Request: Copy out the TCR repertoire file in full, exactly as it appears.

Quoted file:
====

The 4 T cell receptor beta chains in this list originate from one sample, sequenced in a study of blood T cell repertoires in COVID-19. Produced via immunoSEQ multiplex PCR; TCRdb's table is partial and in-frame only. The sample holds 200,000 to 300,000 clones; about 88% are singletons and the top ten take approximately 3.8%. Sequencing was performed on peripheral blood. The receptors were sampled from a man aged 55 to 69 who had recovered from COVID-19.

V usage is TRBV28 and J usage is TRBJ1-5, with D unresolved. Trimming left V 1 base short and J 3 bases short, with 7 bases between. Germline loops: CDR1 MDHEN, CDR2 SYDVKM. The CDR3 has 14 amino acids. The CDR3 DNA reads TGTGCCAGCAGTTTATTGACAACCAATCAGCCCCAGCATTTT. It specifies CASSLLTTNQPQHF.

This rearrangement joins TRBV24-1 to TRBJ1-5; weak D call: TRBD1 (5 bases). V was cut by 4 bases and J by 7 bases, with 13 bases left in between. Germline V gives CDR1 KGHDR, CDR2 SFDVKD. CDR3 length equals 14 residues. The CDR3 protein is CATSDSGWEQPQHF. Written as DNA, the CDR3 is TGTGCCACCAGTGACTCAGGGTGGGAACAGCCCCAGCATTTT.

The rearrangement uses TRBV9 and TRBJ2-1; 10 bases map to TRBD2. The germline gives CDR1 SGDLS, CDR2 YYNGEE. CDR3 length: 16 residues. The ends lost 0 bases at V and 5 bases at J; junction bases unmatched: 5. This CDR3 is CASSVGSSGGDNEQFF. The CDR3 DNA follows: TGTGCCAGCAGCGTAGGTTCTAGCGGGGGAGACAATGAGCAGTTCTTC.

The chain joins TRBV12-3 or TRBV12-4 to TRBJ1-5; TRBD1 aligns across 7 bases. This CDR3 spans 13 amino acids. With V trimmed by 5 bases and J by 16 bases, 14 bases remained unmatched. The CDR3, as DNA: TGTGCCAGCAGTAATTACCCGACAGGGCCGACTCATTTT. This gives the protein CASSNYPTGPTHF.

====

The 4 T cell receptor beta chains in this list originate from one sample, sequenced in a study of blood T cell repertoires in COVID-19. Produced via immunoSEQ multiplex PCR; TCRdb's table is partial and in-frame only. The sample holds 200,000 to 300,000 clones; about 88% are singletons and the top ten take approximately 3.8%. Sequencing was performed on peripheral blood. The receptors were sampled from a man aged 55 to 69 who had recovered from COVID-19.

V usage is TRBV28 and J usage is TRBJ1-5, with D unresolved. Trimming left V 1 base short and J 3 bases short, with 7 bases between. Germline loops: CDR1 MDHEN, CDR2 SYDVKM. The CDR3 has 14 amino acids. The CDR3 DNA reads TGTGCCAGCAGTTTATTGACAACCAATCAGCCCCAGCATTTT. It specifies CASSLLTTNQPQHF.

This rearrangement joins TRBV24-1 to TRBJ1-5; weak D call: TRBD1 (5 bases). V was cut by 4 bases and J by 7 bases, with 13 bases left in between. Germline V gives CDR1 KGHDR, CDR2 SFDVKD. CDR3 length equals 14 residues. The CDR3 protein is CATSDSGWEQPQHF. Written as DNA, the CDR3 is TGTGCCACCAGTGACTCAGGGTGGGAACAGCCCCAGCATTTT.

The rearrangement uses TRBV9 and TRBJ2-1; 10 bases map to TRBD2. The germline gives CDR1 SGDLS, CDR2 YYNGEE. CDR3 length: 16 residues. The ends lost 0 bases at V and 5 bases at J; junction bases unmatched: 5. This CDR3 is CASSVGSSGGDNEQFF. The CDR3 DNA follows: TGTGCCAGCAGCGTAGGTTCTAGCGGGGGAGACAATGAGCAGTTCTTC.

The chain joins TRBV12-3 or TRBV12-4 to TRBJ1-5; TRBD1 aligns across 7 bases. This CDR3 spans 13 amino acids. With V trimmed by 5 bases and J by 16 bases, 14 bases remained unmatched. The CDR3, as DNA: TGTGCCAGCAGTAATTACCCGACAGGGCCGACTCATTTT. This gives the protein CASSNYPTGPTHF.